W3C Cheatsheet

W3C LogoAn easily overlooked, but important part of SEO is creating compliant markup (HTML) that can be read easily by search engines – and of course browsers. I’ve recently come across this W3C cheatsheet that provides a rather handy searchable quick reference to W3C compliant markup:


As summarised by W3C:

The W3C Cheat Sheet is an open source tool freely available for Web developers. It provides quick access to useful information from a variety of specifications published by W3C, the leading international Web standards community.

On a similar subject, don’t forget to have a read through my page about HTML for SEO.

SQLOLEDB Connection Strings

This post is a little off track, but after spending quite some time trying to figure a technical problem out, I thought it might help out another lost soul, so I’m posting under Technical Architecture.

If you need to use an OLE style connection string to connect to a SQL Server database (for example, you’re using pre-written code that relies on that provider type), but you’re having trouble connecting, you can use the SQL Native Client Provider instead.

So rather than:

Provider=SQLOLEDB;Server=myhost;Database=mydatabase;Persist Security Info=False;User ID=xxxx;Password=yyyy

you can use:

Provider=SQLNCLI;Server=myhost;Database=mydatabase;Persist Security Info=False;User ID=xxxx;Password=yyyy

Bear in mind, the provider should match your version of Native Client, so in my case (I’m running SQL Server 2008 R2), it’s actually SQLNCLI10, as per:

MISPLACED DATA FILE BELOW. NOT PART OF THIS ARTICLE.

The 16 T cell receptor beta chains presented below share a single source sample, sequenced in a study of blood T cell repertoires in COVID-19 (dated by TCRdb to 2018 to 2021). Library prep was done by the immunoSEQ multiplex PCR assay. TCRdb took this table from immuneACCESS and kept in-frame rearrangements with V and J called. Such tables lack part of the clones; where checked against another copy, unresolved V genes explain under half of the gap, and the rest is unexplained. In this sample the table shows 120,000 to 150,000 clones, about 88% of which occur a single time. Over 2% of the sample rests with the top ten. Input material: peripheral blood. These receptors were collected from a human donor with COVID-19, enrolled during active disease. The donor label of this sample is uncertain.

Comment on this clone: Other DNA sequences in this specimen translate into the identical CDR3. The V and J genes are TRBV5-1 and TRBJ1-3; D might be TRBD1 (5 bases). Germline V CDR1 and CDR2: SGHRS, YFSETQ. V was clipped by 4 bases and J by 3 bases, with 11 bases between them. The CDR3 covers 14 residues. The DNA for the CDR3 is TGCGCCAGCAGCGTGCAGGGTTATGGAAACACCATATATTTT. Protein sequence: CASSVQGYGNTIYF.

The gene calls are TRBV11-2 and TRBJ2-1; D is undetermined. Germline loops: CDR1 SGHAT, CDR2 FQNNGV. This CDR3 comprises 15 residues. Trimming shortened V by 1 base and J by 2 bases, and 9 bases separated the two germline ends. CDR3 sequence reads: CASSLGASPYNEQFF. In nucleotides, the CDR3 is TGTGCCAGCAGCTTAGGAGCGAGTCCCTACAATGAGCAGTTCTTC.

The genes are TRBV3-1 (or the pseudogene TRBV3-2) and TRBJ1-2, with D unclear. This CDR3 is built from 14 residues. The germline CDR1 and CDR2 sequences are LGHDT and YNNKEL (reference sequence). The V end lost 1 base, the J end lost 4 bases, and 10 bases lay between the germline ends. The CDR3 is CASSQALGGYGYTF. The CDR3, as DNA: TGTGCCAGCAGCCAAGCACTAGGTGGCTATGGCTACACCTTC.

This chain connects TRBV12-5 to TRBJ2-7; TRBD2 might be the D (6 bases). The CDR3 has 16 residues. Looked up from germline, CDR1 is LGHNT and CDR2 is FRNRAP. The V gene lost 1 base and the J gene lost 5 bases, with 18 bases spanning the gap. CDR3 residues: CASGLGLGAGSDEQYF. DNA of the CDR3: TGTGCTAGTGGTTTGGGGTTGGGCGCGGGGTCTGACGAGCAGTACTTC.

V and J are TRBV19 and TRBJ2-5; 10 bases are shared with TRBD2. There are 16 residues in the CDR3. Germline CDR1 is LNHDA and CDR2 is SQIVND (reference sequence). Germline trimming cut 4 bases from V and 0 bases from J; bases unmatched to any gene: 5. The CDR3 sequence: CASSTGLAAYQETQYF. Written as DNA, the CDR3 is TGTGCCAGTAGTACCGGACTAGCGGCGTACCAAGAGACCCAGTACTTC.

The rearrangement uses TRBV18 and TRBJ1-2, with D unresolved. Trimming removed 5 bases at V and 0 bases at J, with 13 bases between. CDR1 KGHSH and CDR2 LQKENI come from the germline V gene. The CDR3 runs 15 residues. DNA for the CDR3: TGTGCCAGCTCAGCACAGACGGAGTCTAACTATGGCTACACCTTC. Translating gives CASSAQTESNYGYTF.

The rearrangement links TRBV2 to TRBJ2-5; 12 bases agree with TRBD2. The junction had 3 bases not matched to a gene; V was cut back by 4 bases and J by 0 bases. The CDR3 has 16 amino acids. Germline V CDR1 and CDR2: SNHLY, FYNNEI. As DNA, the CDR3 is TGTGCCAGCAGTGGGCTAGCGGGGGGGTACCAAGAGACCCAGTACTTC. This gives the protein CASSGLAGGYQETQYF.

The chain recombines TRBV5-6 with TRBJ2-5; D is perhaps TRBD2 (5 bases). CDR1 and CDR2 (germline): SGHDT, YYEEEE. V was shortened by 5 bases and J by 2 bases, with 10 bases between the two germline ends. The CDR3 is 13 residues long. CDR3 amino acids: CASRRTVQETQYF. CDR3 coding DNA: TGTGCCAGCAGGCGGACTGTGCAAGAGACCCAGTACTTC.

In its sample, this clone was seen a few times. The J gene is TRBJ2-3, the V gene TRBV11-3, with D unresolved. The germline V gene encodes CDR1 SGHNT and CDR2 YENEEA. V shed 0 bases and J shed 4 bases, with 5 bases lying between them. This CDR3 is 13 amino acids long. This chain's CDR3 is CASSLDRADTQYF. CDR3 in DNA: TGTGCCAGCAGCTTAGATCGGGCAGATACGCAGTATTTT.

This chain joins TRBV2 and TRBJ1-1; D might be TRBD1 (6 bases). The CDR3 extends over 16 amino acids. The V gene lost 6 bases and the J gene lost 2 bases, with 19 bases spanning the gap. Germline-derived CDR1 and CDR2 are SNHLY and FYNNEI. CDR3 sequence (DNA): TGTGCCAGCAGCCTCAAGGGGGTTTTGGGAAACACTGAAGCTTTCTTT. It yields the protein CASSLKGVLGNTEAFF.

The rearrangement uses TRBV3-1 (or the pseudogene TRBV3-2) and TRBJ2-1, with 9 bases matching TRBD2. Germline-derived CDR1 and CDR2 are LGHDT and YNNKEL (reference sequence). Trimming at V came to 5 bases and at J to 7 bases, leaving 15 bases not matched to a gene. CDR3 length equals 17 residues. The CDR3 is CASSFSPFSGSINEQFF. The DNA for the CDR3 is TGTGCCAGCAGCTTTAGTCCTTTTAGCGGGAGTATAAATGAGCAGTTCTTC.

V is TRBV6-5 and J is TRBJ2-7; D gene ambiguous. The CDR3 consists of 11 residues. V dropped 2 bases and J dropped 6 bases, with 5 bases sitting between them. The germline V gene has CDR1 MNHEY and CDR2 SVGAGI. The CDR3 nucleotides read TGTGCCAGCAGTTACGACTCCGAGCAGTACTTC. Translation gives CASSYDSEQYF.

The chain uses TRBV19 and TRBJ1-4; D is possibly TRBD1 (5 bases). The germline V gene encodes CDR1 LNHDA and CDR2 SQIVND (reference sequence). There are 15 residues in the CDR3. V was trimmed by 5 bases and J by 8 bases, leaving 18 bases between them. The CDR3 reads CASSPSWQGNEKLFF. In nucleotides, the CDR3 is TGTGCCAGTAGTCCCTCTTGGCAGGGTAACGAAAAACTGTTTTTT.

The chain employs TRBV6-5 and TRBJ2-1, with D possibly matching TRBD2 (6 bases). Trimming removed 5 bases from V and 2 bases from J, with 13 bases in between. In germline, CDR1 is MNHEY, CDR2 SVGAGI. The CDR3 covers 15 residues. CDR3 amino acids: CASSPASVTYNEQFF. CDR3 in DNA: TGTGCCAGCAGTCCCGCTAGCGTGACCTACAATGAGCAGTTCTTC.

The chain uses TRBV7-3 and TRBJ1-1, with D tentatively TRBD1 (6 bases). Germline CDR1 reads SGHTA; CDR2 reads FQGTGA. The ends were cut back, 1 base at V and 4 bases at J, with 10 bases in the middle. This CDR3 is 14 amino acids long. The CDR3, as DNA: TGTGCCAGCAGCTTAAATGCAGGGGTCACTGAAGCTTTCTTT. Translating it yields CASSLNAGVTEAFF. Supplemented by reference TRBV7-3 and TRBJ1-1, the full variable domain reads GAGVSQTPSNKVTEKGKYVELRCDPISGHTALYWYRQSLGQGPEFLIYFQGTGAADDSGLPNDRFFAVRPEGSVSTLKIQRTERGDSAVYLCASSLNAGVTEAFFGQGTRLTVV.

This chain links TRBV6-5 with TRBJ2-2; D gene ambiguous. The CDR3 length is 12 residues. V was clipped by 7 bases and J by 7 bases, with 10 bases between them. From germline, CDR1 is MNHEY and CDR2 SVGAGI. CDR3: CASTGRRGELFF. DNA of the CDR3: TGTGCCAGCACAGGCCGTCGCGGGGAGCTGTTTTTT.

If you can, avoid SQLOLEDB altogether and use SQLClient.

Hope that helps someone.

WordPress 3.0

It’s been a while since I posted anything, due to various other commitments, so I’ll ease myself back in slowly with a short, not particularly SEO related post.

WordPress 3.0 is out and has a number of nice new features – I’ve upgraded 2 websites automatically (one from 2.91, one from 2.92 on different hosts) without any problems so far. It’s worth checking out the official blog entry and the video below about v3 from WordPress:

To summarise some of the new key features:

  • multiple site functionality added (WordPress MU has been merged)
  • big improvements to menus, custom post types & taxonomies exposed via new APIs – this makes WordPress a more serious CMS contender, no longer just a fancy blogging engine
  • there’s a new default theme called ‘Twenty Ten’ with some nice artwork out of the box
  • lots of bug fixes
  • upgrades (to themes, plugins, etc) all bundled together
  • generate short URLs automatically
  • a new slightly lighter looking admin area

If you already have an existing blog, it’s worth upgrading for the bug fixes and upgrades, but you’ll really stand to gain most from the custom post types (for example, it can now handle products) and multi-site features if you’re starting afresh. So if you’ve been meaning to start blogging for a while, now’s a good time to go for it…

New Google Webmaster Tools data great for SEO

Google Webmaster tools is useful for checking that your site is being indexed properly, looking at back-links and identifying 404’s, but the top ranking search stats have never been particularly useful. A recent upgrade has seen a graph and table of ranking and click through stats added, which is actually very handy.

Google Analytics additional data graph

Google Analytics additional data

It shows how successful particular pages are at achieving impressions and perhaps more importantly, the conversion rate. This allows you to optimise 2 areas:

1) If a given page is not appearing as high up or for as many impressions as you would expect for a given keyword/phrase, you can fine tune the page content and get very specific feedback about how that page is performing as a result for the keyword in question.

2) By experimenting with your page title and meta description, you can attempt to make a given page more appealing for users under a keyword or phrase that’s proving more popular than you first thought and perhaps you didn’t optimise for in the first instance.